Cross Shaft information

A semitrailer is not always parked on even ground, and therefore the loads carried by the two legs of a landing gear are not always equal, and the two legs of the landing gear are not always extending in perfect parallel alignment.

Also, when a loaded trailer is raised on its landing gear, the leg on the far side of the crank lags behind the leg on the near side because of the torsion deflection in the cross shaft together with uneven parking surfaces contribute to cause an unbalance in the loads carried by the two legs of a landing legs and a deflection in the frame supporting the landing gear to the trailer.

It is believed that when the legs of a landing gear do not extend in a perfect parallel alignment, an axial tension or a compression stress is generated in the cross shaft, causing gear friction inside the telescoping mechanisms of the legs.

In these cases, a larger than normal torque is required to raise or to lower the telescopic legs of the landing gear.

It is believed that these large torques have been the major cause of failure of cross shafts on landing gears.

Another contributing factor to explain the failure of cross shafts on the landing gears of semitrailers is believe to be directly related to the handling of the trailers.

Generally, a highway trailer belongs to a pool of trailers, and is often hauled by several trucks during a same week. A trailer is normally dropped off by one truck at a depot, for unloading and reloading, and picked up by another truck for delivery to a new destination. A trailer is also often hauled along one segment of a delivery route by one truck and along a next segment by another truck.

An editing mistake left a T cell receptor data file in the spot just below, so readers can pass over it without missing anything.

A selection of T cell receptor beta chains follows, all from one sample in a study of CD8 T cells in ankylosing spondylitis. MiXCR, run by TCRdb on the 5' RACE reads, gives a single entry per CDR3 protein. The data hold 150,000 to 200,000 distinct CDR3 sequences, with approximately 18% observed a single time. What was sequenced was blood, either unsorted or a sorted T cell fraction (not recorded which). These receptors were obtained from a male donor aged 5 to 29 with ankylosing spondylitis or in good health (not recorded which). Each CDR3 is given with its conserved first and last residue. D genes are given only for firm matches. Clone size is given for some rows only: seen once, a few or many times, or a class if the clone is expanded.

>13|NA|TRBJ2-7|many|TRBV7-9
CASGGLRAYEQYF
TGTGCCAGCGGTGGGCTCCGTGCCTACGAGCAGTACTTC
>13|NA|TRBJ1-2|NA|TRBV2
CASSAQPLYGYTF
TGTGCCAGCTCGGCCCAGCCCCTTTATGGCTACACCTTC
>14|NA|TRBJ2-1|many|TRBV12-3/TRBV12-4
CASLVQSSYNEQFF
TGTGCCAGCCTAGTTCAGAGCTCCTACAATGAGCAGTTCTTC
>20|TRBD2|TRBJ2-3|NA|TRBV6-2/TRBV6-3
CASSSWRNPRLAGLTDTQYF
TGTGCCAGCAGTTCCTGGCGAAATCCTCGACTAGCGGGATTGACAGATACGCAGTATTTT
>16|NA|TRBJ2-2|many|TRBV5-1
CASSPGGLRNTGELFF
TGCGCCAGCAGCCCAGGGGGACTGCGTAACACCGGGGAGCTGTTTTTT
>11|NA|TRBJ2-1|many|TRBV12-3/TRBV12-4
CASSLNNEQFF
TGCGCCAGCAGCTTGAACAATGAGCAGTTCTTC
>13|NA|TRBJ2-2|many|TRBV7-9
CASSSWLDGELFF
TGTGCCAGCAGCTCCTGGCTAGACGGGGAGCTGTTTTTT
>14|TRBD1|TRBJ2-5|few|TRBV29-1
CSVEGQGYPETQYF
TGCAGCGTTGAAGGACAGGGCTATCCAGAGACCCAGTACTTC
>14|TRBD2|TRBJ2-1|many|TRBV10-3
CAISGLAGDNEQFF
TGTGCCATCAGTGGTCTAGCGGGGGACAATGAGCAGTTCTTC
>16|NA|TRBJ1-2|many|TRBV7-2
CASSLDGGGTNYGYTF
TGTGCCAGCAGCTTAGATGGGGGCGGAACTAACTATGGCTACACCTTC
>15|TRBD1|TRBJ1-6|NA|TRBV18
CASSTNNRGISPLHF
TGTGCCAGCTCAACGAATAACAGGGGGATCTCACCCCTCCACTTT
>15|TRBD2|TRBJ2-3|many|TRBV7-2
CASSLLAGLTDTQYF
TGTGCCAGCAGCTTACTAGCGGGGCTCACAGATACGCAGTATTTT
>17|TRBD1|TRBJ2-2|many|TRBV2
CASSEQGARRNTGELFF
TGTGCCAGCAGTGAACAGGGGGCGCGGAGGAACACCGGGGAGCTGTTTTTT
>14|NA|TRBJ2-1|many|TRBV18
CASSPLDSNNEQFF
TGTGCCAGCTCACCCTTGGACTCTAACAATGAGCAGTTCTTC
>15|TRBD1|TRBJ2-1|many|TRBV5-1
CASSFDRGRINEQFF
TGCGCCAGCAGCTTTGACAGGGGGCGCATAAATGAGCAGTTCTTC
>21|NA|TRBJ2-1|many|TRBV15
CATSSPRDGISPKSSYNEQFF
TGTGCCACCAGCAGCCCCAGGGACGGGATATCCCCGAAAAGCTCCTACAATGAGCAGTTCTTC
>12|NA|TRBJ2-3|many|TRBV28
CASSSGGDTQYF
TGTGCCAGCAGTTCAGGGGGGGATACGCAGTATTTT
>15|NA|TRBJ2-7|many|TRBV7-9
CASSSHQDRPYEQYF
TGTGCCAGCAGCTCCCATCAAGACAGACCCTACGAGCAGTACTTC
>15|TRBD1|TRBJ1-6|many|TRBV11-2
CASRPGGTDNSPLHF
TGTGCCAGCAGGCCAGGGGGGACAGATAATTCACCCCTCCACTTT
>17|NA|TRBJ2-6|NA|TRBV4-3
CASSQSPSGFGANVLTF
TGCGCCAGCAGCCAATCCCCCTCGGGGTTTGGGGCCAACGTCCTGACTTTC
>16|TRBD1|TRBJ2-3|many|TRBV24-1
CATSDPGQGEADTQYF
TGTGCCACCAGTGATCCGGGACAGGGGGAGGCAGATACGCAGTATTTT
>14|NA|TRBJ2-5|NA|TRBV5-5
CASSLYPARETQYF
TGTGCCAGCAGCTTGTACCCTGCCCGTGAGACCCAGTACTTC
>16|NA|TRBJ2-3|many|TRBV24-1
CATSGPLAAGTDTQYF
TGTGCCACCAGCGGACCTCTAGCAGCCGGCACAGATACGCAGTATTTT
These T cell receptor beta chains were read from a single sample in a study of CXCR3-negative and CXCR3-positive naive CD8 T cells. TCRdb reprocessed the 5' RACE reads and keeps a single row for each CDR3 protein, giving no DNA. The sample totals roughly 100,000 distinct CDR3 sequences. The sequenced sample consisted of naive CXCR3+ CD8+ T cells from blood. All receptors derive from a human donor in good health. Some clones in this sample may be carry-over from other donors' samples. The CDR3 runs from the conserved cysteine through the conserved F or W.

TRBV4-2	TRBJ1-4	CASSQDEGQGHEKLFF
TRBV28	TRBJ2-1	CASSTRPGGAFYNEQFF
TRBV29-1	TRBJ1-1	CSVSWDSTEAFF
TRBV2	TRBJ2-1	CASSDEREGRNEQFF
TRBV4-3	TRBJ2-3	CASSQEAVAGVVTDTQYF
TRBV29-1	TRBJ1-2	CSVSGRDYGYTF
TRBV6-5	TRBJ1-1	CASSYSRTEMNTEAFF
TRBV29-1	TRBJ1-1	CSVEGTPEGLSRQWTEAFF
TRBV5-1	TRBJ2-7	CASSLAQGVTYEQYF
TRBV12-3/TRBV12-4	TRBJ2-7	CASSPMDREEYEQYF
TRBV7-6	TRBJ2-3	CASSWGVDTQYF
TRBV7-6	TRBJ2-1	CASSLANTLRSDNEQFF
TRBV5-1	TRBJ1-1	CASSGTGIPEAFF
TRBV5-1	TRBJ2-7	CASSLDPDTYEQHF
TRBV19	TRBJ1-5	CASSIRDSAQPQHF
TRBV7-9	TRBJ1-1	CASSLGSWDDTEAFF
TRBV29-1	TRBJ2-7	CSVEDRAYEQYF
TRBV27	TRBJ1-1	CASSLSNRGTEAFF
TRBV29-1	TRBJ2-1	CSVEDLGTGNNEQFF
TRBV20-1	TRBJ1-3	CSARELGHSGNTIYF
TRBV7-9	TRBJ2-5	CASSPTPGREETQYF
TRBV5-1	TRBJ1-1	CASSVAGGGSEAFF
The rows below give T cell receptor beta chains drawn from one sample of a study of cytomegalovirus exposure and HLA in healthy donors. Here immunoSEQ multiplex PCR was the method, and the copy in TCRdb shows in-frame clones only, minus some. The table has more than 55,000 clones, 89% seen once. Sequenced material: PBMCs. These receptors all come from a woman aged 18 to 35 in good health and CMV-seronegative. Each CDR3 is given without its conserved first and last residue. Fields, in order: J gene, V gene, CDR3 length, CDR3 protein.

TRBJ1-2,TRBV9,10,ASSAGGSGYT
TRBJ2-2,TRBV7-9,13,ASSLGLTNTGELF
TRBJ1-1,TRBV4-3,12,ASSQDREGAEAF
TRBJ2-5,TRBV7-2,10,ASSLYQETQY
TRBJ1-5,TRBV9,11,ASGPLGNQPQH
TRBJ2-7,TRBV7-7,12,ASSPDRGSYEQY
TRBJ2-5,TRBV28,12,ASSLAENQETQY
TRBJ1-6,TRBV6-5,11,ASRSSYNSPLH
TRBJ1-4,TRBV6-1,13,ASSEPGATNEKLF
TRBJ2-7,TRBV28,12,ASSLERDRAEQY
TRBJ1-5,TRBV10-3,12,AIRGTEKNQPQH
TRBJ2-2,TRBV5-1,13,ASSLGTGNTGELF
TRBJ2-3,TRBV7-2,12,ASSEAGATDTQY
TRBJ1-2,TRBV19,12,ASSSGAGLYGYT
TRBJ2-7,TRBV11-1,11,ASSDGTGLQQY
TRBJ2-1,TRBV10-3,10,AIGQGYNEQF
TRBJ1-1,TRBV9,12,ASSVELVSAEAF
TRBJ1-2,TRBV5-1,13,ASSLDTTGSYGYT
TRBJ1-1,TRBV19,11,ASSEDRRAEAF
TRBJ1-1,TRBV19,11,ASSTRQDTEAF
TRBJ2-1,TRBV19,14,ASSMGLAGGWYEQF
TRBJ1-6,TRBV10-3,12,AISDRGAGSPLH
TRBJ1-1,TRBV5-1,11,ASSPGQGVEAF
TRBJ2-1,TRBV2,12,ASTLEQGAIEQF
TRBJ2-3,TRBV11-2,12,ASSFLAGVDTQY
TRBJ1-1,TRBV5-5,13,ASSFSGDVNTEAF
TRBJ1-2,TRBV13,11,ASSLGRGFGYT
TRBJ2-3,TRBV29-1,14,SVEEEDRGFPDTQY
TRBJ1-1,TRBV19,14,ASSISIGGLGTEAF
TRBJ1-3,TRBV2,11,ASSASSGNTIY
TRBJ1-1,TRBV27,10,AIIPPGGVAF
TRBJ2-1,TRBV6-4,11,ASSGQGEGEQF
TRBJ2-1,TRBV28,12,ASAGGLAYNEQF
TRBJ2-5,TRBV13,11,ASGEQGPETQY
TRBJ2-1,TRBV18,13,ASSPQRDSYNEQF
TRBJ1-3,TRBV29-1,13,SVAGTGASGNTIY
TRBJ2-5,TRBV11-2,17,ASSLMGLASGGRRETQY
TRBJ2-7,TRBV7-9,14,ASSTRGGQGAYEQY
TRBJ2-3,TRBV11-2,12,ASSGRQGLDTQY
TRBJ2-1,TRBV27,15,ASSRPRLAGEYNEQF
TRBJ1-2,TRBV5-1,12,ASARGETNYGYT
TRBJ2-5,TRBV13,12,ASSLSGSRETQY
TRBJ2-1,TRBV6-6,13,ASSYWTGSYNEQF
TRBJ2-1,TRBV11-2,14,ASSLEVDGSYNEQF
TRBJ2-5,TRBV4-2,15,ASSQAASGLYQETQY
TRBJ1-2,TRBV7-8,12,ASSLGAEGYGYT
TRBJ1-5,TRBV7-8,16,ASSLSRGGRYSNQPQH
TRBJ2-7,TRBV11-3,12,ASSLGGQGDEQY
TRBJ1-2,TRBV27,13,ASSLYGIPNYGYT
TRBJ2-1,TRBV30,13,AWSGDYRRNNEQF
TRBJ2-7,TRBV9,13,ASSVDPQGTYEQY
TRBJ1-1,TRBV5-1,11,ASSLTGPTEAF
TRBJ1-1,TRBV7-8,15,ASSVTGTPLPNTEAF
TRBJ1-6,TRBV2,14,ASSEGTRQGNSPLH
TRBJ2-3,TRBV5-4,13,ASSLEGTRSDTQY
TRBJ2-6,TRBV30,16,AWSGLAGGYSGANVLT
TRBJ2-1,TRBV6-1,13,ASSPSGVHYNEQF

The fifth wheels of tractor trucks are not all at the same height, and it is common for a truck operator to try to hitch a trailer that sits too low for the fifth wheel of his/her truck.

When the trailer fails to reach the fifth wheel, the truck moves ahead causing the trailer to fall back on its landing gear. The leg on the crank side of the landing gear is locked in place by the gearing system of the crank. However, the leg on the far side of the crank, that is the passenger-side leg, is held in place by the stiffness of the cross shaft. Again, if the ground is uneven and higher under the passenger-side leg of the landing gear, the jerk applied to this leg is transmitted directly to the cross shaft, often breaking the cross shaft.